But I said “rudiments,” and that's the right word. Portuguese is highly phonetic, so I can read it after a fashion, but an encounter with Brazil's O Globo or Portugal's Diário de Notícias quickly reminds me how limited my vocabulary is. When I speak English, I present myself as a highly educated person with a large (really large) vocabulary. When I try to express myself in Portuguese, I revert to my untutored childhood, conjugating verbs by ear (because they sound right—or not) and juggling the kiddie lexicon that sufficed for casual conversation with my grandmother. The natural consequence is that I avoid speaking Portuguese outside my family—where it's no longer used much anyway.

I do credit my childhood bilingualism as a major building block in my subsequent literacy and vocabulary. I've since studied (dabbled in, really) other languages, and that early experience of shifting gears in my head between Portuguese and English gave me an edge I gradually grew to appreciate. Still, I wish I could sound like a gentil-homem sofisticado when I open my mouth to speak Portuguese.

That, tal pena, is not to be.

Saturday, December 23, 2006

Thinking inside the box

A hands-on math problem

Everyone who's taken elementary calculus has met the box problem: Suppose you have a rectangular piece of material. If you cut squares out of the four corners and fold up the sides, you create a box. What is the size of the squares you should cut out if you want the volume of your box to be a maximum?

If the rectangular piece of material is a square, the answer turns out to be the side of each corner square should be one-sixth of the original square's side. If the rectangle is not a square, it gets more interesting.

Since the problem is easy to model and visualize, it's a classroom favorite. You can present the problem to a class in many different ways: computer models, spreadsheet calculations, or stand-and-deliver symbol manipulation. I have come to prefer a very mundane approach that has sparked lots of student participation. You'll need paper (heavier stock is better), scissors, and tape. Yes, we're going to actually build some boxes by hand.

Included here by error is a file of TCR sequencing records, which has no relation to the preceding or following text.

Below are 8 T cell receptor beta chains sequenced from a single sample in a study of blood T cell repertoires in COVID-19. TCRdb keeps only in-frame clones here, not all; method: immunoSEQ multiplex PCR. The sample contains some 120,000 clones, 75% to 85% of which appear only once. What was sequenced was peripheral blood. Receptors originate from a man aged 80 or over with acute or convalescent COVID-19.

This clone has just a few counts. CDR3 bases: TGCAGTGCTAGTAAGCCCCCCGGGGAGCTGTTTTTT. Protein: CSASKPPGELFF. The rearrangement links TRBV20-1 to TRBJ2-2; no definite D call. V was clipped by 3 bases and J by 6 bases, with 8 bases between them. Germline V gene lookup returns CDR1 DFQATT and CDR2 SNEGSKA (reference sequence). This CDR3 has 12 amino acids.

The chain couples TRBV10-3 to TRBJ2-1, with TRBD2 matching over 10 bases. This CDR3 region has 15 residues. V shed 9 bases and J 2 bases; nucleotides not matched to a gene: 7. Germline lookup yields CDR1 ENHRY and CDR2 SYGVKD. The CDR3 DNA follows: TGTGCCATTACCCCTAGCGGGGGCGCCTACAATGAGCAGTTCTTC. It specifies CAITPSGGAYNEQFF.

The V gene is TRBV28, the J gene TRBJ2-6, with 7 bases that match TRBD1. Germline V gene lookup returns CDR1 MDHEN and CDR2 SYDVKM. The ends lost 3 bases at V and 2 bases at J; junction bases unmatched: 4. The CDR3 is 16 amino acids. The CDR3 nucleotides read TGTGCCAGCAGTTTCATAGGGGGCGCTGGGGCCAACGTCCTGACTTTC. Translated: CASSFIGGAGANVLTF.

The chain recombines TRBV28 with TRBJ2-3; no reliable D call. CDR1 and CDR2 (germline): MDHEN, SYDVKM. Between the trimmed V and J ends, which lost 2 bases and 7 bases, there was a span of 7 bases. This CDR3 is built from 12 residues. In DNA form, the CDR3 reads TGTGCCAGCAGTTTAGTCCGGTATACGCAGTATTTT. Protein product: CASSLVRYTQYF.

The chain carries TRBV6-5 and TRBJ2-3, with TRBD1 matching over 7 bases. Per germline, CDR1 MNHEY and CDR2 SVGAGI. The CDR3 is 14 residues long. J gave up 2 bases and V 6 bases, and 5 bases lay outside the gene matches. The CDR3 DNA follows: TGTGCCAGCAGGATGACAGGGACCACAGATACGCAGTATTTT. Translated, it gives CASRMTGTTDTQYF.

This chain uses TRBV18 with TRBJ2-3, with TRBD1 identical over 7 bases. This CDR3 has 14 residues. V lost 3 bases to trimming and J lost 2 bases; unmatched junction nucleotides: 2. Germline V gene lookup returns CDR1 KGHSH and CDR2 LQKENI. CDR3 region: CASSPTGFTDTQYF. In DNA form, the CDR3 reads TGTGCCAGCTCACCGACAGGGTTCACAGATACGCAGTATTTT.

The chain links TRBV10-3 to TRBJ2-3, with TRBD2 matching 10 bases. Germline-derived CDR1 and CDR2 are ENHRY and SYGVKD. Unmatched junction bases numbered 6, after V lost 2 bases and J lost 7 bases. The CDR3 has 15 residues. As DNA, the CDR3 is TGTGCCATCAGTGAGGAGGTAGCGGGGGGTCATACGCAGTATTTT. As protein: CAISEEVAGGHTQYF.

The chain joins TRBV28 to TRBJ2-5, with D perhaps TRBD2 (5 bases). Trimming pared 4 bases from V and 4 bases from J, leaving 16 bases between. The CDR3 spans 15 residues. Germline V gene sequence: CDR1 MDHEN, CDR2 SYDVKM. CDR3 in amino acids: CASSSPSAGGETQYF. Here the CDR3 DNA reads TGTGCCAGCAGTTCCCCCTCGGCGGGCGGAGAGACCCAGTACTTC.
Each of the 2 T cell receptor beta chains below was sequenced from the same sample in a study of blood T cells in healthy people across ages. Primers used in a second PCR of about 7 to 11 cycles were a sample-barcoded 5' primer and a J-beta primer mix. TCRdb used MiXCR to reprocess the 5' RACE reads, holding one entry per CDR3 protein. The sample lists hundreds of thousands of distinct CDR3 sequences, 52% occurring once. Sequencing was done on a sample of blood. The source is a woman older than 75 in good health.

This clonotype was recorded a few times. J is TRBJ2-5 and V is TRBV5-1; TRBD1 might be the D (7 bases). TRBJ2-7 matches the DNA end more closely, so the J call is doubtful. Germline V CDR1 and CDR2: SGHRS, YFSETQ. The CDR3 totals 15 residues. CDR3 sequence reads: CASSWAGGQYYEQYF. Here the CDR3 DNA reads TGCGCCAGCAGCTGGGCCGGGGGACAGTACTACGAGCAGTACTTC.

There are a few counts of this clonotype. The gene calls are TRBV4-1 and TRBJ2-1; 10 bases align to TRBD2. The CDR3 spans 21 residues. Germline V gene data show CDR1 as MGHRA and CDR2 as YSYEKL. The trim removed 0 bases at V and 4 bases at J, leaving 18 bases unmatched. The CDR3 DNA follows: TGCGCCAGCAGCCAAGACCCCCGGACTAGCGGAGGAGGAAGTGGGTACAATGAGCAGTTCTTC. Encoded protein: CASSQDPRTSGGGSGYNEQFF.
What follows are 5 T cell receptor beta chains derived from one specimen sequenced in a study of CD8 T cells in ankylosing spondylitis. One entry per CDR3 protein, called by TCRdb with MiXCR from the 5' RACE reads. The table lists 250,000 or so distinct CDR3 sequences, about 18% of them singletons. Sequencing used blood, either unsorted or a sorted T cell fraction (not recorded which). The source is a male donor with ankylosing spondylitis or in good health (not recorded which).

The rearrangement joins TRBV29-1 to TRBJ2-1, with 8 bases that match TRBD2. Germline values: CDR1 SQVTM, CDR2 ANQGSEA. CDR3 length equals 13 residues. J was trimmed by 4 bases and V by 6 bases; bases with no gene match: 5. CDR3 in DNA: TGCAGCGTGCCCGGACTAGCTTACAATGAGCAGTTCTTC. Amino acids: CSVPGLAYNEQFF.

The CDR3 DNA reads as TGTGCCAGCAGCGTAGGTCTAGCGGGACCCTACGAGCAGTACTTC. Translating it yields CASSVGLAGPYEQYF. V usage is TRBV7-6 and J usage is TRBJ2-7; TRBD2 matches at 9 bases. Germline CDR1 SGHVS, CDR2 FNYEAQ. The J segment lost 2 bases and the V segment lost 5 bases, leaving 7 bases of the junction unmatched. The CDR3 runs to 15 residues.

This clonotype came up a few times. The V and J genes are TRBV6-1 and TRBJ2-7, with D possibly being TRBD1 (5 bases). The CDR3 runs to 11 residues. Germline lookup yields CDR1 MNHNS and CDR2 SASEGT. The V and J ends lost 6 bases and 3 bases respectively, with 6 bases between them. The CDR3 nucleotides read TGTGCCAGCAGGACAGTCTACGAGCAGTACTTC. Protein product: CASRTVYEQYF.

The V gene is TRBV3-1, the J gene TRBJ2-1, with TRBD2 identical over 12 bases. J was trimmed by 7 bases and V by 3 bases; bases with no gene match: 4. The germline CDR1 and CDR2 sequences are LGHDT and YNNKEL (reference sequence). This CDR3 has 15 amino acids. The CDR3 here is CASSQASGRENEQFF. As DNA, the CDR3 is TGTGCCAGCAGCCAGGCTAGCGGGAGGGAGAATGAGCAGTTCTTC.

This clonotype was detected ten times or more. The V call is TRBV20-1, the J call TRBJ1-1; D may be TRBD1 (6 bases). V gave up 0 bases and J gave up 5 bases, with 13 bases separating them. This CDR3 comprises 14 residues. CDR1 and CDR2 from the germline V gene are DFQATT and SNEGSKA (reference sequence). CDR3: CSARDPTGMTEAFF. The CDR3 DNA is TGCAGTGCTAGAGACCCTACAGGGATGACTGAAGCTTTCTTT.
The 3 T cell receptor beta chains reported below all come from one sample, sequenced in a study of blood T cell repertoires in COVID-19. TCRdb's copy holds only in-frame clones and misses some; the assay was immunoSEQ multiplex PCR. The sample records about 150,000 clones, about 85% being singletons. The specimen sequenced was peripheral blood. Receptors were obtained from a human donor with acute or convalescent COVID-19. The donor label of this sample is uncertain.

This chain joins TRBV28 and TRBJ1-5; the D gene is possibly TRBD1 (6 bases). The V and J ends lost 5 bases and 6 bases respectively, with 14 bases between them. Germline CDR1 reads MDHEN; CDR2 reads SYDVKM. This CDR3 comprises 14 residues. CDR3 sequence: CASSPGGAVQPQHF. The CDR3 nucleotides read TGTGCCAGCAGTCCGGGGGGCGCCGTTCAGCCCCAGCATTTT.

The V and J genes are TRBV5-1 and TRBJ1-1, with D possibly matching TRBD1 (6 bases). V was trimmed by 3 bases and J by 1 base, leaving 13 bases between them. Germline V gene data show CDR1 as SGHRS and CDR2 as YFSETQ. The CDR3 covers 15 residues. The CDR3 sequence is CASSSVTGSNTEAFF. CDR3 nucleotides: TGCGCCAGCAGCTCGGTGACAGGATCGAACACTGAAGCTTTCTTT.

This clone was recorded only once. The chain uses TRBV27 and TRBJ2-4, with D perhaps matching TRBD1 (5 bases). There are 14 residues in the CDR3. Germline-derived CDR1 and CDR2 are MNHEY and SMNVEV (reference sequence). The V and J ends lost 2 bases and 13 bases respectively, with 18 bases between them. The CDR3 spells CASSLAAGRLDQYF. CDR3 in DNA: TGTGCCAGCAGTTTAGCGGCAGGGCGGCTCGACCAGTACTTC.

My first step is to print out a bunch of full-page half-inch grids on card stock. You can use the table feature in Word or WordPerfect or a spreadsheet grid to force horizontal and vertical rules spaced half an inch apart. Since printers can't print to the very edge of a page, the grid won't be quite complete. I turn off the outermost borders on the outermost grid boxes and tweak their size in conjunction with the print margins so that the spacing remains half an inch all the way across. Then I cut each 8½ by 11 sheet in two, creating a pair of rectangles marked off in a square grid, each one 11 by 17 (using half-inch units, of course).

It's very easy to hand out rectangles, scissors, and tape and tell your students to start cutting, folding, and taping up boxes. However, most of them will immediately pick 2 by 2 or 3 by 3 squares, so you end up with big stacks of duplicates. Here's what I do to avoid this problem:

I break the class up into groups of four. Each student has a rectangle and each group has a pair of scissors and a roll of tape. The student to whom I hand the scissors in each group is designated the Recorder and is given a tally sheet on which to enter the results of the group's work. The Recorder gets to make the first box, choosing how big the corner squares should be in his or her box construction. When the Recorder has finished using the scissors, they are handed off to another student in the group, who is not allowed to use the same size cuts as the Recorder. In fact, each student is required to choose cuts of different dimensions, so that the group will produce four distinct boxes.

Here are some of the directions on an instruction sheet that each student has: